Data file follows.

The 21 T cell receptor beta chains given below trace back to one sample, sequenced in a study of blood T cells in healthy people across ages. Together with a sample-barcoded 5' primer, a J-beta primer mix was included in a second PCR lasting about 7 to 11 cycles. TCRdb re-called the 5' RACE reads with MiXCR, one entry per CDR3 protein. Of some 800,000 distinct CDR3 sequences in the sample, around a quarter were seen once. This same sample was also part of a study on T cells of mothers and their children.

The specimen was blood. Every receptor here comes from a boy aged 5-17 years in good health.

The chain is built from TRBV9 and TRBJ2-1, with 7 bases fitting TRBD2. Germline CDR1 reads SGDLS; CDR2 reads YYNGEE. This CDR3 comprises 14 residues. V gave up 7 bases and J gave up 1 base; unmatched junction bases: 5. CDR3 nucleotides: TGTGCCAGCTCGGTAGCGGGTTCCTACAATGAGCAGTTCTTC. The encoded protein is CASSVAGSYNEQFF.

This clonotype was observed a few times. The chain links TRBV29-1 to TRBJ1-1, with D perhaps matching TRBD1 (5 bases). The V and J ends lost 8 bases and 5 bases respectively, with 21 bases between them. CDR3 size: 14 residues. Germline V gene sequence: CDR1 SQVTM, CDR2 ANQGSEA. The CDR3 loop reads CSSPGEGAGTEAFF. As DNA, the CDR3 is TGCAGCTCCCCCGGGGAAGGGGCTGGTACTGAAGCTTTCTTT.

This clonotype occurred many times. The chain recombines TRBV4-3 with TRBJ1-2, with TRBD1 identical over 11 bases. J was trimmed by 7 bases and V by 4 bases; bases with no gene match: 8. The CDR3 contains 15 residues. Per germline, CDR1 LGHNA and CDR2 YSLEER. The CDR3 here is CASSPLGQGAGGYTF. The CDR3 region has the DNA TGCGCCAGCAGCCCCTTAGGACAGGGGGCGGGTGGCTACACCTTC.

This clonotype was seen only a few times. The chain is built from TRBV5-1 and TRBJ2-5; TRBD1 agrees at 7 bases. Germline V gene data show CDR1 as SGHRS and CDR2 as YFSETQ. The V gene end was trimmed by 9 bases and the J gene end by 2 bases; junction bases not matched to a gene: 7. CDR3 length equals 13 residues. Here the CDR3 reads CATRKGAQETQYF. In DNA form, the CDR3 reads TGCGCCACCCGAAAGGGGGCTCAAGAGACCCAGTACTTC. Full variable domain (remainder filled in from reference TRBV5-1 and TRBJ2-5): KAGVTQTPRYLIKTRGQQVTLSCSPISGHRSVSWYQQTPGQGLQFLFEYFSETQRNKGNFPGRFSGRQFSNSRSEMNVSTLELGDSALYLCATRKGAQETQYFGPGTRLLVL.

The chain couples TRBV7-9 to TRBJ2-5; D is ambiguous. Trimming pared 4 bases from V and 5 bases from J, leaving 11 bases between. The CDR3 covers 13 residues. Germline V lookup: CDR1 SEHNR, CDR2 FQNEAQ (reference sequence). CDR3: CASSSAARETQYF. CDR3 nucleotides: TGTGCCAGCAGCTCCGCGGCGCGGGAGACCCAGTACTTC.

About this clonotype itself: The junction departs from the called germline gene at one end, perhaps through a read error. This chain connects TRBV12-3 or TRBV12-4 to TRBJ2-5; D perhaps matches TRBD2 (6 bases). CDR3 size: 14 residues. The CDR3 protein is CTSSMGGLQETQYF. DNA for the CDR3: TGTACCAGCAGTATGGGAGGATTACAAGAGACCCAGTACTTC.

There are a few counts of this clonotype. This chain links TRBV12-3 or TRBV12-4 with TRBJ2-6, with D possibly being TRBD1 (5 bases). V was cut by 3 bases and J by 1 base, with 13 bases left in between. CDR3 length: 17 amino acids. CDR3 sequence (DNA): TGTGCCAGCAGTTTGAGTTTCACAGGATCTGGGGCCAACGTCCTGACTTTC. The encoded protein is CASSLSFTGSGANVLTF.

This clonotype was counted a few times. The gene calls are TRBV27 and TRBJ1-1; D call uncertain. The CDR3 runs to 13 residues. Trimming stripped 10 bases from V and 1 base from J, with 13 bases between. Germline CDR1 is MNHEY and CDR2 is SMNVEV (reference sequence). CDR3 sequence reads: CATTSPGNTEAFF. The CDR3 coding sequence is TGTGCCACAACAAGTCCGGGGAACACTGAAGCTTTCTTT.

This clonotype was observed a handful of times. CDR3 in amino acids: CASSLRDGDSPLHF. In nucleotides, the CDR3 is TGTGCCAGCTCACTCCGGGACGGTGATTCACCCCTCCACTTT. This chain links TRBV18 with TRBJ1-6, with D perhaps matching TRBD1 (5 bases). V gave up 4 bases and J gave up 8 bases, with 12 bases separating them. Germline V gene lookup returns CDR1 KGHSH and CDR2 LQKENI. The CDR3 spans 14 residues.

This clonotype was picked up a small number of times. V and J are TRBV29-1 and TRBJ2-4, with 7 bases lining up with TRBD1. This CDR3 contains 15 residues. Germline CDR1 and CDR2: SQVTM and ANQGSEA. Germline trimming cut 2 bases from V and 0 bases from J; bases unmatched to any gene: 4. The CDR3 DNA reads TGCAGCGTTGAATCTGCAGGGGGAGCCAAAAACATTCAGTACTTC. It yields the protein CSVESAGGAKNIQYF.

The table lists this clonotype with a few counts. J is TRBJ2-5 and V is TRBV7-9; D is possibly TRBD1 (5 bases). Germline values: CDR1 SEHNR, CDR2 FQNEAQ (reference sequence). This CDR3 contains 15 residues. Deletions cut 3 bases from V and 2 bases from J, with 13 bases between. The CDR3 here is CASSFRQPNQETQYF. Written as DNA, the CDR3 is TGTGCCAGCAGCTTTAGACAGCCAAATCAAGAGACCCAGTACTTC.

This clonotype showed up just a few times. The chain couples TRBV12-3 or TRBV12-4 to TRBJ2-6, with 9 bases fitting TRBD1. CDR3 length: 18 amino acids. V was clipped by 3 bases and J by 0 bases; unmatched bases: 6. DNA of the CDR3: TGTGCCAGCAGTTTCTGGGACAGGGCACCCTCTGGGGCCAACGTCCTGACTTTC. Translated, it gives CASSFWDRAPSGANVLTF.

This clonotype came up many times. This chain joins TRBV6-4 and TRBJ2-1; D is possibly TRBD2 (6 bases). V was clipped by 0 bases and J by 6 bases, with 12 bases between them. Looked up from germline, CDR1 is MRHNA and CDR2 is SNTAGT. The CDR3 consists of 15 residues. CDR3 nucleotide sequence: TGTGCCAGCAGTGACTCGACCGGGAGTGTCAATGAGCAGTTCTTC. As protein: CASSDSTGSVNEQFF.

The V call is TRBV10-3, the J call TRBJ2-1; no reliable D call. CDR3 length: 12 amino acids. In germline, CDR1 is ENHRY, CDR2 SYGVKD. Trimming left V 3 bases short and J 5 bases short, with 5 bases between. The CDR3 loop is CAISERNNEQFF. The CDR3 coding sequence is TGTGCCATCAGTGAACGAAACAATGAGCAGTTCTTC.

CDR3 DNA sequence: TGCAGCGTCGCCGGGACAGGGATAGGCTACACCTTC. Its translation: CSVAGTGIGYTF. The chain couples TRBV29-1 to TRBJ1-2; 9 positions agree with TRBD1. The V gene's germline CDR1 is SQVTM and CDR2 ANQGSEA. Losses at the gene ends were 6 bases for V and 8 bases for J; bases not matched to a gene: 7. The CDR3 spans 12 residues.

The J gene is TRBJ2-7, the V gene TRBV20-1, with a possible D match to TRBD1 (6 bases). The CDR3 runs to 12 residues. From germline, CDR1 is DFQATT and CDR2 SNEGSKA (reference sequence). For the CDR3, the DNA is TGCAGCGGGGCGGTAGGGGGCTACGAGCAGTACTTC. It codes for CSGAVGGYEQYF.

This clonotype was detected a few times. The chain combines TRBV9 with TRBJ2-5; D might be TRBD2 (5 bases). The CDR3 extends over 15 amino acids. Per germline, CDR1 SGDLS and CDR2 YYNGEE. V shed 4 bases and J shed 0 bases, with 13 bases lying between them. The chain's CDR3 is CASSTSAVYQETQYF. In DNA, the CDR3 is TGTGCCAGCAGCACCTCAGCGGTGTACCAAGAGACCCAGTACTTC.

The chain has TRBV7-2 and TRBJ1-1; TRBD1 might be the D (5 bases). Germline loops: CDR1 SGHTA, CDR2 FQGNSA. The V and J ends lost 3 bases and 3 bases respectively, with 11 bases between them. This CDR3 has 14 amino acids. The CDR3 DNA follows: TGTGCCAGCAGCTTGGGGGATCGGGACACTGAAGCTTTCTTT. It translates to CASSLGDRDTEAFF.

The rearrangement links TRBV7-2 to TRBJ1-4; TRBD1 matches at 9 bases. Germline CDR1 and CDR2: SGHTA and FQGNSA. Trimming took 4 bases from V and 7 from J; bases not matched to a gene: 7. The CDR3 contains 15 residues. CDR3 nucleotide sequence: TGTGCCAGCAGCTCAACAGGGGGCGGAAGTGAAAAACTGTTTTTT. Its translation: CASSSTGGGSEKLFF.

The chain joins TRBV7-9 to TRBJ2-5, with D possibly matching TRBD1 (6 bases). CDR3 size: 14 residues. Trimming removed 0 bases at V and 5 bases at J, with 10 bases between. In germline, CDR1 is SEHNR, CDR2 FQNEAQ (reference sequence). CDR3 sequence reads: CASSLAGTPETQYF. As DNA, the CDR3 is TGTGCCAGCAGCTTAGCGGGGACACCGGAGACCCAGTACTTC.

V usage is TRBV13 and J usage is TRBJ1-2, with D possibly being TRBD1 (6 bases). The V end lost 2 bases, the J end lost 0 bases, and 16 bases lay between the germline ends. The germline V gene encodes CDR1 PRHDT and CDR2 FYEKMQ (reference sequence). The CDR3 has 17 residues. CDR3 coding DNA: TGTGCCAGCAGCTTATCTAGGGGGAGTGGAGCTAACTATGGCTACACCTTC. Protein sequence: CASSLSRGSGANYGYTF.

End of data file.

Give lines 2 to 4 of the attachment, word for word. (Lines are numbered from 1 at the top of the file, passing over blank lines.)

The specimen was blood. Every receptor here comes from a boy aged 5-17 years in good health.

The chain is built from TRBV9 and TRBJ2-1, with 7 bases fitting TRBD2. Germline CDR1 reads SGDLS; CDR2 reads YYNGEE. This CDR3 comprises 14 residues. V gave up 7 bases and J gave up 1 base; unmatched junction bases: 5. CDR3 nucleotides: TGTGCCAGCTCGGTAGCGGGTTCCTACAATGAGCAGTTCTTC. The encoded protein is CASSVAGSYNEQFF.

This clonotype was observed a few times. The chain links TRBV29-1 to TRBJ1-1, with D perhaps matching TRBD1 (5 bases). The V and J ends lost 8 bases and 5 bases respectively, with 21 bases between them. CDR3 size: 14 residues. Germline V gene sequence: CDR1 SQVTM, CDR2 ANQGSEA. The CDR3 loop reads CSSPGEGAGTEAFF. As DNA, the CDR3 is TGCAGCTCCCCCGGGGAAGGGGCTGGTACTGAAGCTTTCTTT.